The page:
Federal Taxes

Affordable Care Act

Affordable Care Act Infographic

What is the Affordable Care Act (ACA)? The ACA – or Obamacare – was passed in March 2010 in an effort to get more Americans covered by health insurance, to improve the quality of coverage, to make it easier to buy insurance, and to lower the cost of coverage. The ACA requires that most Americans carry health insurance. You and your family had until March 31, 2014 to get insurance, or you could face a penalty when you file your taxes.

Does the ACA require everyone to be insured? Most U.S. citizens and legal resident aliens must carry some form of health coverage. But: There are certain exemptions that can allow you and your family not to be required to be insured.

If you plan on seeking an exemption, depending on which exemption you plan to claim, you can either file the exemption with your tax return at the end of the year or the Healthcare Marketplace at any time.

Automatic ACA Exemptions

There are a few circumstances where you are automatically exempt you from being insured. If you meet the following requirements, you don’t have to file a claim of exemption.

  • You’re not required to file a federal tax return.
  • You’re a U.S. citizen living abroad for a calendar year, or at least 330 days within a 12-month period.

ACA Exemptions You Must File For

If you meet the requirements for an exemption, you’re not penalized for not having insurance. Here are the various exemptions that apply:

Short-term Coverage Gap: If you’ve went uninsured for less than three months in a row during the year, you won’t face a penalty. Even if you’re only covered one day in a month – like the last day of the month – it counts for the whole month. You can claim this exemption on your return.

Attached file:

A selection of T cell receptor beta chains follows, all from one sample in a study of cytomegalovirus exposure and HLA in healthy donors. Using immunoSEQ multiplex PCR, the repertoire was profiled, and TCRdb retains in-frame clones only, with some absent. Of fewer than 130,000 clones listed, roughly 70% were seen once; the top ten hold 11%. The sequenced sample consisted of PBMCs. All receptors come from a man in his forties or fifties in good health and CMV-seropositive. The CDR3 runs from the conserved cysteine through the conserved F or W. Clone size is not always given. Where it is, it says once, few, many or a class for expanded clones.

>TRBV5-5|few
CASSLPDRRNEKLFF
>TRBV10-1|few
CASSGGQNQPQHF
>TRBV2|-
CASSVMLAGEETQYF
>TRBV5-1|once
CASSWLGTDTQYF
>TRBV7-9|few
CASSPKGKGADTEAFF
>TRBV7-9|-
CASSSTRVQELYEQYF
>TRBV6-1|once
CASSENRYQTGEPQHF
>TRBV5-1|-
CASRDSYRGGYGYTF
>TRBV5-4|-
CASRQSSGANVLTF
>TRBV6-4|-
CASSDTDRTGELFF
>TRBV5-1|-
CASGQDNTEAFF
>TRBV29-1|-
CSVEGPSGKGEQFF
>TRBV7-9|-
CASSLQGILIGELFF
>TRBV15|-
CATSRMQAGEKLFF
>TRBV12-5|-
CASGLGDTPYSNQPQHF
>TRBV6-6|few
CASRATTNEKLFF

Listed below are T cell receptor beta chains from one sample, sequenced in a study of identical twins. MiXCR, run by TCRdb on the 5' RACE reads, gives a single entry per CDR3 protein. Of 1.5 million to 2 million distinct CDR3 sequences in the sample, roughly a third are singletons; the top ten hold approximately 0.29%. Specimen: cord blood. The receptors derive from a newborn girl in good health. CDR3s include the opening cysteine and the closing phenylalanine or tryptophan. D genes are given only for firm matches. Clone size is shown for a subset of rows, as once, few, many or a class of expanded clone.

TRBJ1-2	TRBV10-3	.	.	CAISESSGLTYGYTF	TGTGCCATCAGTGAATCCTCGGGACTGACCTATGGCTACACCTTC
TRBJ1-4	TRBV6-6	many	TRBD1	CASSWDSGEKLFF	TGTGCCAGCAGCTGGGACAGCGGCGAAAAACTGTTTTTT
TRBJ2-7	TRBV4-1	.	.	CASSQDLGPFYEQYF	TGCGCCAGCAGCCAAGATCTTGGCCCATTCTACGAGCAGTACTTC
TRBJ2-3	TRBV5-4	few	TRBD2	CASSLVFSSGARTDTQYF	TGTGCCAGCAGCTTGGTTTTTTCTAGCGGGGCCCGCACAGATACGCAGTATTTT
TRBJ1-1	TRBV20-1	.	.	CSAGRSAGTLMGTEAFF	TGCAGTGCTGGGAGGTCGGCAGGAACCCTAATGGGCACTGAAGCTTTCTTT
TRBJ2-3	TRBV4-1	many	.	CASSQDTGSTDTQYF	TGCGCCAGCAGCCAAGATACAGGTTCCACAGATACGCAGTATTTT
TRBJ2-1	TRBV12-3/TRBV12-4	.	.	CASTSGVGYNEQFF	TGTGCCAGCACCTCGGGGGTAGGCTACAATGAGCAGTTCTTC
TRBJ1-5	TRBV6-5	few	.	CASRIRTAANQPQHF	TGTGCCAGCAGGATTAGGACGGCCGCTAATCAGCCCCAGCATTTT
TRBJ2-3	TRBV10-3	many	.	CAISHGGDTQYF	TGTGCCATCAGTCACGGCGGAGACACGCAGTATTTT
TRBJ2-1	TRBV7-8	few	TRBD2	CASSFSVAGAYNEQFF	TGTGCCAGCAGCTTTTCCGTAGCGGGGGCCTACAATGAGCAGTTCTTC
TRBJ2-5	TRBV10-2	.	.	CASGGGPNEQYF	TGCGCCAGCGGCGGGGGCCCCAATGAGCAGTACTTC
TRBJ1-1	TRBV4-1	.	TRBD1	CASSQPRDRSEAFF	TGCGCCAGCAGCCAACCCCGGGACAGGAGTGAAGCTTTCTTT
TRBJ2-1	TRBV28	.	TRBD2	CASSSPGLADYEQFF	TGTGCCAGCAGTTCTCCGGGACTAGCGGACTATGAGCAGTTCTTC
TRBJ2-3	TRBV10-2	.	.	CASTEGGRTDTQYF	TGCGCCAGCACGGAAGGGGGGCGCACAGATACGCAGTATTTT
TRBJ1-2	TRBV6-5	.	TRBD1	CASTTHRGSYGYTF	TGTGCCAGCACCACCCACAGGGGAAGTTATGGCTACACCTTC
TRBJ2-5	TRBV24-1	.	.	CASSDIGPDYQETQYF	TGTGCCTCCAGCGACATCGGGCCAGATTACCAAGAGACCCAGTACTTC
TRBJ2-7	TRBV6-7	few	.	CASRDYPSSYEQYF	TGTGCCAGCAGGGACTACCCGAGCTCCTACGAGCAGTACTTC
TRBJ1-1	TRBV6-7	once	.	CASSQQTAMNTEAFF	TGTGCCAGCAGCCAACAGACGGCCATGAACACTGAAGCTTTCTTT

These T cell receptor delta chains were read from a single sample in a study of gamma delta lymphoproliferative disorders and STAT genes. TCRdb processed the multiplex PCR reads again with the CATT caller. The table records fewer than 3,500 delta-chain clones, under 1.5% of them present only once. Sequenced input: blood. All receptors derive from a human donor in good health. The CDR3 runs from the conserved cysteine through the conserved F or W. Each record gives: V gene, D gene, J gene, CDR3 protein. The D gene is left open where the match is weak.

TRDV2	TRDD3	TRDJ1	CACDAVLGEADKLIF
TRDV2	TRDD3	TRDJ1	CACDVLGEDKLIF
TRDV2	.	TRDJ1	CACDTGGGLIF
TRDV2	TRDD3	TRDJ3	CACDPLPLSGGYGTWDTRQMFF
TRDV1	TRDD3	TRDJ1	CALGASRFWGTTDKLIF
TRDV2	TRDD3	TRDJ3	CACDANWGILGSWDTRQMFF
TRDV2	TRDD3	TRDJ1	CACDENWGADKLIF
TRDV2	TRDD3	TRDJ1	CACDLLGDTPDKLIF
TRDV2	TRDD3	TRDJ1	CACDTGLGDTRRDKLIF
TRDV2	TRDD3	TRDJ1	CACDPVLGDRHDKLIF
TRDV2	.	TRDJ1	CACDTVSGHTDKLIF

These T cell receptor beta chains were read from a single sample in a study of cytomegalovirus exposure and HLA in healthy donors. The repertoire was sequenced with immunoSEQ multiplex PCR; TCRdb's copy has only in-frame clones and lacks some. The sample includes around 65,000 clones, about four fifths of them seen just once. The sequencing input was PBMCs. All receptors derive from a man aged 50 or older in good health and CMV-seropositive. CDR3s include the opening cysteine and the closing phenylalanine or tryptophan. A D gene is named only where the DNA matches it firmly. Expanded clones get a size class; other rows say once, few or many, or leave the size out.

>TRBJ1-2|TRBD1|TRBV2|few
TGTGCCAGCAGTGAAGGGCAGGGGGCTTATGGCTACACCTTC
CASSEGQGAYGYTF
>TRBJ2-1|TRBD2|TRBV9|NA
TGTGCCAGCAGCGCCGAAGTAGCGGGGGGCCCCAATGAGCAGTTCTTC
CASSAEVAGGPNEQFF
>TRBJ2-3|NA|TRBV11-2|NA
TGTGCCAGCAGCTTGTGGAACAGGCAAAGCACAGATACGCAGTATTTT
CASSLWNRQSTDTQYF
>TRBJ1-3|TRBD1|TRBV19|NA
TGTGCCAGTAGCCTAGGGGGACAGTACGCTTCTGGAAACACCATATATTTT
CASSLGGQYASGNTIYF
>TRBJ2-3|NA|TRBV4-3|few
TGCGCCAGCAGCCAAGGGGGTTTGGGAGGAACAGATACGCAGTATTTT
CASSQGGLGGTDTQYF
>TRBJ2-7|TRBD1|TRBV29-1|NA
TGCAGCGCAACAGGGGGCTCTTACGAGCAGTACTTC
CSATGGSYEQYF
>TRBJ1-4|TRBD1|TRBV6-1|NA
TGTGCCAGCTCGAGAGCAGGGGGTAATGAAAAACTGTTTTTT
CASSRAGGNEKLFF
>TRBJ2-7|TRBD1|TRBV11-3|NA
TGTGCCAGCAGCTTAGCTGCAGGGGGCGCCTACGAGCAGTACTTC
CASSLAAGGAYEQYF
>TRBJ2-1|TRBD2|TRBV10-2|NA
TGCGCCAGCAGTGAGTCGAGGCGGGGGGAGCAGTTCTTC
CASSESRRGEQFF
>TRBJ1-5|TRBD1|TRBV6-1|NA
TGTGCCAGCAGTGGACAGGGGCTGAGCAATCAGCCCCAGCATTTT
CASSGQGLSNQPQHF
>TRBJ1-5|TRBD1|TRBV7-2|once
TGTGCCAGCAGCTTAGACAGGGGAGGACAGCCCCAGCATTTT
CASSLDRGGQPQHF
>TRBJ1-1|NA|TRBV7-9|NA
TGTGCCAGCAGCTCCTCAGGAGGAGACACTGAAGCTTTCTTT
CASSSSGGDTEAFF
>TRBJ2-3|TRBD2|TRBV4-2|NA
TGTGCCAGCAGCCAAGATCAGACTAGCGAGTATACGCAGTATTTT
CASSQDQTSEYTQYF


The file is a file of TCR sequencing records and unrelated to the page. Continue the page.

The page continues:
Not a U.S. citizen or resident alien: You’re not required to have health insurance. You can claim this exemption on your return.

You are incarcerated. If you are incarcerated in a prison, jail, or other correctional institution after having been sentenced, you’re exempt from having health insurance. You can claim this exemption on either your return or the Healthcare Marketplace.

Enrolled member of federally recognized American Indian or Alaskan Native tribe: You’re enrolled in a qualified Indian healthcare benefit. You can claim this exemption on either your return or the Healthcare Marketplace.

Religious Objections: If you and your family are members of a qualified religious sect whose teachings and beliefs oppose private and public insurance, you may be exempt from carrying health insurance. The religious sect must have been established by December 31, 1950. The members must have provided for the reasonable medical needs of dependent members for a good portion of the year. You can claim this exemption on the Healthcare Marketplace.

Member of a Healthcare Sharing Ministry: If you are member of a healthcare sharing ministry, you may eligible for an exemption. However, you must meet all the following requirements:

  • The ministry is a tax-exempt non-profit organization.
  • The ministry shares a common ethical or religious beliefs on sharing medical expenses among members.
  • You must remain a member of the ministry after you receive medical care.
  • The ministry or its predecessor must have been establish before December 31, 1999.
  • The ministry must have an annual audit by an independent certified public accounting firm.

You can claim this exemption on your return or on the Healthcare Marketplace.

There are other ways to claim an exemption. See Hardship Exemptions for the ACA.

See also:
What Counts as Minimum Coverage?
Penalty for the Uninsured
Getting Help Paying for Insurance
Insurance Cost Calculator
Penalty Calculator
Taxpayer FAQs
Employer FAQs